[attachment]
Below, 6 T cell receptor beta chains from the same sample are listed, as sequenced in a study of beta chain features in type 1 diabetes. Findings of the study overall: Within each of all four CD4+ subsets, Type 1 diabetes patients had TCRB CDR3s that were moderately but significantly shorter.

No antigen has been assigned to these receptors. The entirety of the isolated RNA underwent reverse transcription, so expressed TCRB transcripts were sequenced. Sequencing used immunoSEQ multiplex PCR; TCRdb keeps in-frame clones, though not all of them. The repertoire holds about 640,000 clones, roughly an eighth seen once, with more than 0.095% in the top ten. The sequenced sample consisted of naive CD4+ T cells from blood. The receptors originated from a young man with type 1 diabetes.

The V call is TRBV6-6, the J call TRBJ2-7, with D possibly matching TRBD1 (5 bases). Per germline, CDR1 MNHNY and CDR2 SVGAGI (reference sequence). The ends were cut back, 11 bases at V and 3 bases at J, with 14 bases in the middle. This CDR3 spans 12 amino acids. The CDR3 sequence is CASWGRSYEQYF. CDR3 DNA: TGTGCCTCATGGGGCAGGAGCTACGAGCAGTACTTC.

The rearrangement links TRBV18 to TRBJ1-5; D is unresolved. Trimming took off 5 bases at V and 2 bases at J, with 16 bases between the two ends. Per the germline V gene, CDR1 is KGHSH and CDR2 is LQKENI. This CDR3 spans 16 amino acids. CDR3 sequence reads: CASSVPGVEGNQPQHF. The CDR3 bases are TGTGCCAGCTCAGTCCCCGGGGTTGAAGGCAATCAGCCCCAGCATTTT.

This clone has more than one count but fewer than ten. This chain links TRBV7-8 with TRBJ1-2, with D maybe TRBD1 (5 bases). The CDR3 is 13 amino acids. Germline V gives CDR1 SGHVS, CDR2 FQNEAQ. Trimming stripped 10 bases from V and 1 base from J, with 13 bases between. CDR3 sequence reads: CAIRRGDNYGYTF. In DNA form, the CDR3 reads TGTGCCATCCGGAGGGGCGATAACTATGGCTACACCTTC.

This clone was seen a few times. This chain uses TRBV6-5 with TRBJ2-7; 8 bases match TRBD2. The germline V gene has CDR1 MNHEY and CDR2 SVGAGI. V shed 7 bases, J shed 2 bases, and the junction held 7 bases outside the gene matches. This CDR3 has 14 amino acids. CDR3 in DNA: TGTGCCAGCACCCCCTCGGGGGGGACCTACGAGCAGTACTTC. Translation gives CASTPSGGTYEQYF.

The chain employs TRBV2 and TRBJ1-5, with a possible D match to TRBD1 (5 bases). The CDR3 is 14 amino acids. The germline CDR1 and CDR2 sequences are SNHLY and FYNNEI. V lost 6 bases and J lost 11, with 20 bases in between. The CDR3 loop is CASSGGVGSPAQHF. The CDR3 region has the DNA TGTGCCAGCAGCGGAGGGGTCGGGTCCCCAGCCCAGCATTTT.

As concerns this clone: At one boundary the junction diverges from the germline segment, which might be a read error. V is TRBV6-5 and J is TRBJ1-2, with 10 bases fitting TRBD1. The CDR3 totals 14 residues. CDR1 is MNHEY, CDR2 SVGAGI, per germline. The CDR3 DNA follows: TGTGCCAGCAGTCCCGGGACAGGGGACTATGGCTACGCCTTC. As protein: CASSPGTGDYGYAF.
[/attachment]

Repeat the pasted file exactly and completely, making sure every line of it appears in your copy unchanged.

Below, 6 T cell receptor beta chains from the same sample are listed, as sequenced in a study of beta chain features in type 1 diabetes. Findings of the study overall: Within each of all four CD4+ subsets, Type 1 diabetes patients had TCRB CDR3s that were moderately but significantly shorter.

No antigen has been assigned to these receptors. The entirety of the isolated RNA underwent reverse transcription, so expressed TCRB transcripts were sequenced. Sequencing used immunoSEQ multiplex PCR; TCRdb keeps in-frame clones, though not all of them. The repertoire holds about 640,000 clones, roughly an eighth seen once, with more than 0.095% in the top ten. The sequenced sample consisted of naive CD4+ T cells from blood. The receptors originated from a young man with type 1 diabetes.

The V call is TRBV6-6, the J call TRBJ2-7, with D possibly matching TRBD1 (5 bases). Per germline, CDR1 MNHNY and CDR2 SVGAGI (reference sequence). The ends were cut back, 11 bases at V and 3 bases at J, with 14 bases in the middle. This CDR3 spans 12 amino acids. The CDR3 sequence is CASWGRSYEQYF. CDR3 DNA: TGTGCCTCATGGGGCAGGAGCTACGAGCAGTACTTC.

The rearrangement links TRBV18 to TRBJ1-5; D is unresolved. Trimming took off 5 bases at V and 2 bases at J, with 16 bases between the two ends. Per the germline V gene, CDR1 is KGHSH and CDR2 is LQKENI. This CDR3 spans 16 amino acids. CDR3 sequence reads: CASSVPGVEGNQPQHF. The CDR3 bases are TGTGCCAGCTCAGTCCCCGGGGTTGAAGGCAATCAGCCCCAGCATTTT.

This clone has more than one count but fewer than ten. This chain links TRBV7-8 with TRBJ1-2, with D maybe TRBD1 (5 bases). The CDR3 is 13 amino acids. Germline V gives CDR1 SGHVS, CDR2 FQNEAQ. Trimming stripped 10 bases from V and 1 base from J, with 13 bases between. CDR3 sequence reads: CAIRRGDNYGYTF. In DNA form, the CDR3 reads TGTGCCATCCGGAGGGGCGATAACTATGGCTACACCTTC.

This clone was seen a few times. This chain uses TRBV6-5 with TRBJ2-7; 8 bases match TRBD2. The germline V gene has CDR1 MNHEY and CDR2 SVGAGI. V shed 7 bases, J shed 2 bases, and the junction held 7 bases outside the gene matches. This CDR3 has 14 amino acids. CDR3 in DNA: TGTGCCAGCACCCCCTCGGGGGGGACCTACGAGCAGTACTTC. Translation gives CASTPSGGTYEQYF.

The chain employs TRBV2 and TRBJ1-5, with a possible D match to TRBD1 (5 bases). The CDR3 is 14 amino acids. The germline CDR1 and CDR2 sequences are SNHLY and FYNNEI. V lost 6 bases and J lost 11, with 20 bases in between. The CDR3 loop is CASSGGVGSPAQHF. The CDR3 region has the DNA TGTGCCAGCAGCGGAGGGGTCGGGTCCCCAGCCCAGCATTTT.

As concerns this clone: At one boundary the junction diverges from the germline segment, which might be a read error. V is TRBV6-5 and J is TRBJ1-2, with 10 bases fitting TRBD1. The CDR3 totals 14 residues. CDR1 is MNHEY, CDR2 SVGAGI, per germline. The CDR3 DNA follows: TGTGCCAGCAGTCCCGGGACAGGGGACTATGGCTACGCCTTC. As protein: CASSPGTGDYGYAF.